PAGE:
through the brake arm 23, its outer end carry
ing the coil spring 5| held in place by the lock ated limit switch 85 (Figure 8). This limit switch
is provided with an “open” limit portion, gener
50 nuts 52.- The opposite end of the coil spring, 5|
bears against the brake arm 23 and urges the ally designated 86, and a “close"-1|niit portion,
- The brake arm 24 is provided with a stud bolt
55
' latter toward the brake arm 24. The outer ends
generally designated 81'. The “o'pen”-switch por
of the arms 23 and 24 are provided with the
tion 86 consists of a ?xed bar 88 having a ?xed
beveled portions 53, the purpose of which will be
immediately apparent.
contact 88, engaged by the corresponding con
carrying the pin I2 is provided with upwardly
posite end‘carries the adjusting screw 83. Simi
tact 88 on the pivoted switch bar 8 |.. The latter is
55
The base plate 8 on the side opposite the arm ‘ mounted upon the pivotpin 82 and at its op
' projecting bosses 68, having bores 6| serving‘ as ~ larly, the “close” portion consists of a ?xed bar
bearings to rotatably support the~horizontal shaft
60 62 (Figures 2 and 4). The shaft 62 is ?xedly se-'
cured in the bosses 63 forming a part of the
hinged supporting member 64. The latter is pro
vided with a bore 65, in which is ?xed the shaft
»66 rotatably supporting the sprocket 61 on the
65 underside of the hinged support 64 (Figures 2
and 7). The underside of' the sprocket 61 is pro
94 having a contact point 85 adapted to engage
the corresponding contact point 86 of the pivoted
switch bar 81 mounted on the pivot pin 88 and 80
having the adjusted screw 88 upon the opposite
end thereof.
The limit switch 85 is actuated by the thread
ed shaft I88, carrying the movable‘nut |8| and
jou'rnaled in the bosses |82 upon the base |83 65
-of
the limit switch. The threaded shaft I88~ is‘
vided with a clutch portion 68 (Figures 4 and '1) ,
having teeth 68 adapted to engage the spaces provided with a clutch portion I84 having pins
between the teeth 28 of the clutch portion 21 adapted to engage a_corresponding clutch por
70 mounted on the motor shaft 1 (Figure 3): This
75
tion I85 on the gear shaft 82, previously de
engagement, however, takes place only when the
scribed. The base |83 is provided with a bracket .70
hinged support 64 is moved downward until its
latch-engaging portion 18 on the front thereof
(Figure 4) is engaged by the latch | I vand held
portion I86, by which it may be attached to the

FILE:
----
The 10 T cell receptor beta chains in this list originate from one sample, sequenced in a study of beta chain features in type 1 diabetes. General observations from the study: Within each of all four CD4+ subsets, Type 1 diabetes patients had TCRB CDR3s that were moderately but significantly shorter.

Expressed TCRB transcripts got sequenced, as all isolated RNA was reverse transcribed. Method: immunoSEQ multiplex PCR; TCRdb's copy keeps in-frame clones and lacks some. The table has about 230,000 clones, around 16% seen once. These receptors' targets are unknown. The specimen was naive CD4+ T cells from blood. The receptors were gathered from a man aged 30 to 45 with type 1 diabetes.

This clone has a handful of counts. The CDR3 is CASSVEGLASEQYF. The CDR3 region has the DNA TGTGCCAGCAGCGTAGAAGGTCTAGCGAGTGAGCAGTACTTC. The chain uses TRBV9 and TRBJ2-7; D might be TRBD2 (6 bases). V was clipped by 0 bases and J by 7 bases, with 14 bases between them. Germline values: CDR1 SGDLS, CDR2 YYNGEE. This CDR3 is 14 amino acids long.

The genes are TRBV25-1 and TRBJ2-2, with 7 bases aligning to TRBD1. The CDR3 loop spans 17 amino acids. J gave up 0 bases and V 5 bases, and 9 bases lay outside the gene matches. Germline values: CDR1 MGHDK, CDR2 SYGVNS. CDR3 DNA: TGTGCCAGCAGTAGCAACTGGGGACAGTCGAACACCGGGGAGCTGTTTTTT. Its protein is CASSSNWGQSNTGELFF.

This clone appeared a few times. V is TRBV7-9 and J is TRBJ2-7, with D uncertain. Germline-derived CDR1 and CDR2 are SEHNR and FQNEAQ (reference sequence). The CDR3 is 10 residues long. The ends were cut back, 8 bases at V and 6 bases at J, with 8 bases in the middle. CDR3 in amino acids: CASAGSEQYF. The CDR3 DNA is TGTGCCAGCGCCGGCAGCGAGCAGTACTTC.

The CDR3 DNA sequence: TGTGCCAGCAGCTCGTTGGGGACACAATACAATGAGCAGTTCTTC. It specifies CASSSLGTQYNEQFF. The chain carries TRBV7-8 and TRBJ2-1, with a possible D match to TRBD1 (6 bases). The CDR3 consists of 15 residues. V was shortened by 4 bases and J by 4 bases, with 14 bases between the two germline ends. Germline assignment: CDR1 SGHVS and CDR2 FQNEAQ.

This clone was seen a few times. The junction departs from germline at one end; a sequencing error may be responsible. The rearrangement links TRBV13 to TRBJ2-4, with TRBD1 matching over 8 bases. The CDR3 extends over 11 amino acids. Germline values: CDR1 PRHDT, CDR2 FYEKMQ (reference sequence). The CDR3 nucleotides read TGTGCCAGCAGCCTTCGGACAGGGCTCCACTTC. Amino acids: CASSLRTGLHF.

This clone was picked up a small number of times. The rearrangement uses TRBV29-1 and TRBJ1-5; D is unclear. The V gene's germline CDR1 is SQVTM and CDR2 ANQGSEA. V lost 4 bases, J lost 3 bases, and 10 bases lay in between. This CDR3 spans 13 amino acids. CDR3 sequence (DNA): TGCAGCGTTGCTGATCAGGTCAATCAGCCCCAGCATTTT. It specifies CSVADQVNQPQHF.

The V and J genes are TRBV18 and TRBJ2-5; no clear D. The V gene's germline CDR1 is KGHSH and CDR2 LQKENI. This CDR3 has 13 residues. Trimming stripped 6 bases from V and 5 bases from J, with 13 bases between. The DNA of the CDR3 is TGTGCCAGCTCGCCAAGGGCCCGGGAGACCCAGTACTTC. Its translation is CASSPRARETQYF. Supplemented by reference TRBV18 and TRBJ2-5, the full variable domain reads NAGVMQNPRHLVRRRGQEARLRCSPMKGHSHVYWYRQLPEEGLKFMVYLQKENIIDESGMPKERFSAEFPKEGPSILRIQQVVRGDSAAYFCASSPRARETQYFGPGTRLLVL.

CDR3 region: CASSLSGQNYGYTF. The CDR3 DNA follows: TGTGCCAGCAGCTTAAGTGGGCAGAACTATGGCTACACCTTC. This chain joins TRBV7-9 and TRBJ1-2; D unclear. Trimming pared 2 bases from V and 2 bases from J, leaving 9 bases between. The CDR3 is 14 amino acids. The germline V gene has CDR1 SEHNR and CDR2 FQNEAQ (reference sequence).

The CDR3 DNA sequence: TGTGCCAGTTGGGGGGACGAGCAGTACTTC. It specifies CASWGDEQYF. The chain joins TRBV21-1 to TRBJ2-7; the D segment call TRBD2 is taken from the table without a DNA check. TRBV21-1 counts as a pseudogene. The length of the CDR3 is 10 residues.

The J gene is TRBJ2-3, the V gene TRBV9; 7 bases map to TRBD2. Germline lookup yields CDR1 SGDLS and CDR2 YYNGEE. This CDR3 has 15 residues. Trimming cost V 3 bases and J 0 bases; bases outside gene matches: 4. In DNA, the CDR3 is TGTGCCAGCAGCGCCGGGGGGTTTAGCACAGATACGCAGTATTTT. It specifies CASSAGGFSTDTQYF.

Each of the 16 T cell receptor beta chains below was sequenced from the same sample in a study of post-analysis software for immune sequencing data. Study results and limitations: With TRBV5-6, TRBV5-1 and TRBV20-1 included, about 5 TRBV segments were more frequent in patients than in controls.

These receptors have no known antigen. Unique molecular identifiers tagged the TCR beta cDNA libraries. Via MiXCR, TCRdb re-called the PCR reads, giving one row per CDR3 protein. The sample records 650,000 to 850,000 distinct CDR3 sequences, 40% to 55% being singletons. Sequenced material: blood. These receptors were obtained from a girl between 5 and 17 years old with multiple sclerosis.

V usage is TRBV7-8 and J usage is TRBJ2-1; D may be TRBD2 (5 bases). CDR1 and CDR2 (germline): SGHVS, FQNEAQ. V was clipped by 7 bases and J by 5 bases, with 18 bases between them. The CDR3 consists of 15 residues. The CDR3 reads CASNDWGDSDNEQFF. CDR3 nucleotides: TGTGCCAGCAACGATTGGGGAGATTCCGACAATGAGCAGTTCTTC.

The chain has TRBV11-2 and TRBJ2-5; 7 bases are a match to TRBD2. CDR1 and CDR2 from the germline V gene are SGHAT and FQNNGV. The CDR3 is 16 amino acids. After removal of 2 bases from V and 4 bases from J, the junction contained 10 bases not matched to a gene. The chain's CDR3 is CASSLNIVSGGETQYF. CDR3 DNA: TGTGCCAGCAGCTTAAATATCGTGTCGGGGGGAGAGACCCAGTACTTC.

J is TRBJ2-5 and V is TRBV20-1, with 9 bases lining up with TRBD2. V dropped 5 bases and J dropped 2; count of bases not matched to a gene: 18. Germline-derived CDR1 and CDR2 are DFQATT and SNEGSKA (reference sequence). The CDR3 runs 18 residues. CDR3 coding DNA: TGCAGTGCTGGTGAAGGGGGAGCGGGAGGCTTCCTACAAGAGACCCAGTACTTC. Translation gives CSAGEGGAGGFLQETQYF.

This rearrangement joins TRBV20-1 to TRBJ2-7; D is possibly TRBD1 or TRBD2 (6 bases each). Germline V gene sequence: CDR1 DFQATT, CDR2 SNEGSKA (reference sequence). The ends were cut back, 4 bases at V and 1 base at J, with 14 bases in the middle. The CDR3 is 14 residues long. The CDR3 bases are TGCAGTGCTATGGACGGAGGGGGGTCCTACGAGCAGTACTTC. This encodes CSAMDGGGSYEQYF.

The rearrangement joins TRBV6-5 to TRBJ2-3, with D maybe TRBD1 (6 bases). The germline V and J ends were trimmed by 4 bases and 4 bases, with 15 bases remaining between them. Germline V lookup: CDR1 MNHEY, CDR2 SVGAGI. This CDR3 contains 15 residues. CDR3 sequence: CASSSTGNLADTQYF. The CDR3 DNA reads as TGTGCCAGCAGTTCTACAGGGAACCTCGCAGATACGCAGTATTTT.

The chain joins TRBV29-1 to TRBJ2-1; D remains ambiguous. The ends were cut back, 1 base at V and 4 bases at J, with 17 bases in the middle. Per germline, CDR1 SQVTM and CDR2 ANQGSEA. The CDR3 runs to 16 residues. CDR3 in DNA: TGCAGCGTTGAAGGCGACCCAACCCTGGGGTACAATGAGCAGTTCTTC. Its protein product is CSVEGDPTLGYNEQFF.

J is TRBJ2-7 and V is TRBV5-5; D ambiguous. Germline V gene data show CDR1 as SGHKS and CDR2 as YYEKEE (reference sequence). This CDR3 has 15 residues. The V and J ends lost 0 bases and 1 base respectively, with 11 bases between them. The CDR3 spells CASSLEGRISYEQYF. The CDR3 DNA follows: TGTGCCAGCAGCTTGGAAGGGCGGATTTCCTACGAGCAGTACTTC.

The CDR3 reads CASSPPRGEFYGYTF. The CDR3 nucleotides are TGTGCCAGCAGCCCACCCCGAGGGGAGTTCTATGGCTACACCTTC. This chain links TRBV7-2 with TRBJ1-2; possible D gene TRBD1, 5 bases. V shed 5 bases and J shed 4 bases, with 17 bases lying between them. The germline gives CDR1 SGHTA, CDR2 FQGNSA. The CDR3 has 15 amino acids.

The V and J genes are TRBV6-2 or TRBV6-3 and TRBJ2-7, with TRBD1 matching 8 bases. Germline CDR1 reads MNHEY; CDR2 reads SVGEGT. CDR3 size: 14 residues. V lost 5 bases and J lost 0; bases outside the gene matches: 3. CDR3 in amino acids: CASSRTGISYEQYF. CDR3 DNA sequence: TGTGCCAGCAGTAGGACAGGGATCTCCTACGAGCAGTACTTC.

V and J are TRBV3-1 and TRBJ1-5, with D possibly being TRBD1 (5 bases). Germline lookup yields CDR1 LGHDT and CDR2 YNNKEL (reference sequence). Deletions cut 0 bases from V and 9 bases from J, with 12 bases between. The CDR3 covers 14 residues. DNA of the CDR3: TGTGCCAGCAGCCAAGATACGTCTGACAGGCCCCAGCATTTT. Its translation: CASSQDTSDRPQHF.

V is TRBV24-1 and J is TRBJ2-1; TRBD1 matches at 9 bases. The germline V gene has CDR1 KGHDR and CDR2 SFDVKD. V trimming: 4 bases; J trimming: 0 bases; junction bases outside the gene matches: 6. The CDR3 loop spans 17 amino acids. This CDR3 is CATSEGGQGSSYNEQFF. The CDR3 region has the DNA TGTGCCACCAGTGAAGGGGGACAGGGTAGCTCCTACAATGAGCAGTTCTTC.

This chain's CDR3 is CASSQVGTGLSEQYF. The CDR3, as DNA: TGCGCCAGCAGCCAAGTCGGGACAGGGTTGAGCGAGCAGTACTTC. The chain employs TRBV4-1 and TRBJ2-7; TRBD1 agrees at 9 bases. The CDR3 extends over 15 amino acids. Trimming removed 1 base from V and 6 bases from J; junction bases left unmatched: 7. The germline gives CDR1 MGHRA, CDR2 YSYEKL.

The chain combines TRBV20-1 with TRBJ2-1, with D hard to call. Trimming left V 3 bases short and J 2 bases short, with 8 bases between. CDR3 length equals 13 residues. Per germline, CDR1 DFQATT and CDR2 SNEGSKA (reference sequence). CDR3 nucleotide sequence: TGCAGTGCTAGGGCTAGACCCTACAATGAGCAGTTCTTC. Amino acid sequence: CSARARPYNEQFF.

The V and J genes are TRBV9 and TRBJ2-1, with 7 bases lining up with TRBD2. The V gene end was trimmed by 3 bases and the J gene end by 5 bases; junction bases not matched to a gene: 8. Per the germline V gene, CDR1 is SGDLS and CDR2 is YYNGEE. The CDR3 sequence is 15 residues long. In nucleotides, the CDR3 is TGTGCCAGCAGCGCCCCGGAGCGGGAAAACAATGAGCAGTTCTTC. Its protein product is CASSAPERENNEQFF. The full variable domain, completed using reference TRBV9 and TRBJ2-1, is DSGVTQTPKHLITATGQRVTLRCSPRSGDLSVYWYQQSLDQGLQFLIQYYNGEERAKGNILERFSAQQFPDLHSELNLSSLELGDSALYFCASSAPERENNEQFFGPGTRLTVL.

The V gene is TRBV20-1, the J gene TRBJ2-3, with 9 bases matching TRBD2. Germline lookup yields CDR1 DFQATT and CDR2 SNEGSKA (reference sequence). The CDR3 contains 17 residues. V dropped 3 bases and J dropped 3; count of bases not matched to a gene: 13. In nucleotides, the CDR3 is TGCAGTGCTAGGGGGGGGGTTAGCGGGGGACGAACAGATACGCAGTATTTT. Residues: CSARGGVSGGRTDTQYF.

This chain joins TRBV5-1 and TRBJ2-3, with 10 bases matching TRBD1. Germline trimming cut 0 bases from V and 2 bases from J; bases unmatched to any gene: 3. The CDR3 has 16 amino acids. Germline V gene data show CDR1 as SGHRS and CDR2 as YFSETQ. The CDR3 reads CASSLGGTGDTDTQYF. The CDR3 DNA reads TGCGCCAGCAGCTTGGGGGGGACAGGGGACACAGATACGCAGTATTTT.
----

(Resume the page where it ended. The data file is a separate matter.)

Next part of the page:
casing I, as by the set screws I81. In the‘em
bodiment shown in Figure 1, the limit switch 85
is attached to thecasing | on the opposite side 75
in engagement thereby. ,
‘
2,110,231
of the mechanism from the side facing the ob
3
hinged closure member 64 is lowered into a posi
server-in other words, on the lefthand side of
the apparatus, the righthand side of which is
tion where the manual control mechanism be
comes engaged. The circuit of Figure 9 likewise
shown in Figure 1.
contains the solenoid 49 which, as previously
described, controls the releasing of the brake
bands 22 from the brake surface portions 2I of
the brake drum 20 on the motor shaft ‘I.
Motor-driven operation
v ' '
The limit switch 85 is adjusted by means of
the set screws 93 so that the switch bars 9| and
91 will be moved when the closure reaches its
opening and closing limits respectively.
When
these limits are reached, the projection I08 en
10 gages either of the set screws 93 or 99, depending
upon the direction of rotation of the threaded
shaft I 00. The circuit is thus opened, as will
be seen in the discussion of the electrical opera
tion, and the motor halted when the closure
15 reaches either of its extreme positions.
The device of my invention is likewise provided
with a push button switch, generally designated
I09 (Figure 9) , mounted in any convenient posi
tion and serving to operate the electrical appara
20 tus. The switch I09 is provided with individual
switches III], III and H2, known as the “open”,
“close”, and “stop” switches respectively. The
switches H0 and III serve to energize the con
tactor switches H3 and II4 (Figure 9). These
25 contactor switches serve to control the motor
operation in a manner subsequently to be de
scribed. The closure-operating device of my in
vention may be connected to a door in the con
ventional manner shown in Figures 1 and 14.
30 As previously described, the shaft 84 is driven
by the closure-operating device. Mounted upon
this shaft 84 is a drum i40 adapted to receive
a door i4I thereon, this door consisting of a plu
rality of articulated slats I42, having a bottom
35 bar I43. The door I4I is anchored to the drum
I40 as at I44. The door MI is guided in its ver
tical ascent and descent by the channel members
I45 attached to the wall I46 on each side of the
When it is desired to start the apparatus in a 10
direction adapted to open the door or other clo
sure operated thereby, the push button switch
H0 is closed (Figure 9). This action closes the
circuit and permits a ?ow of control current from
the secondary winding of the transformer II‘I 15
through the winding of the contactor switch II3
by way of the open portion 86 of‘ the limit switch
85 and by way of the push button switch ‘I5. It
will be assumed that the hinged supporting mem
ber 64 is in its raised position with the manual 20
mechanism disengaged, so that the switch ‘I5 is
in closed circuit. The current passes from the
righthand pole of the secondary winding of the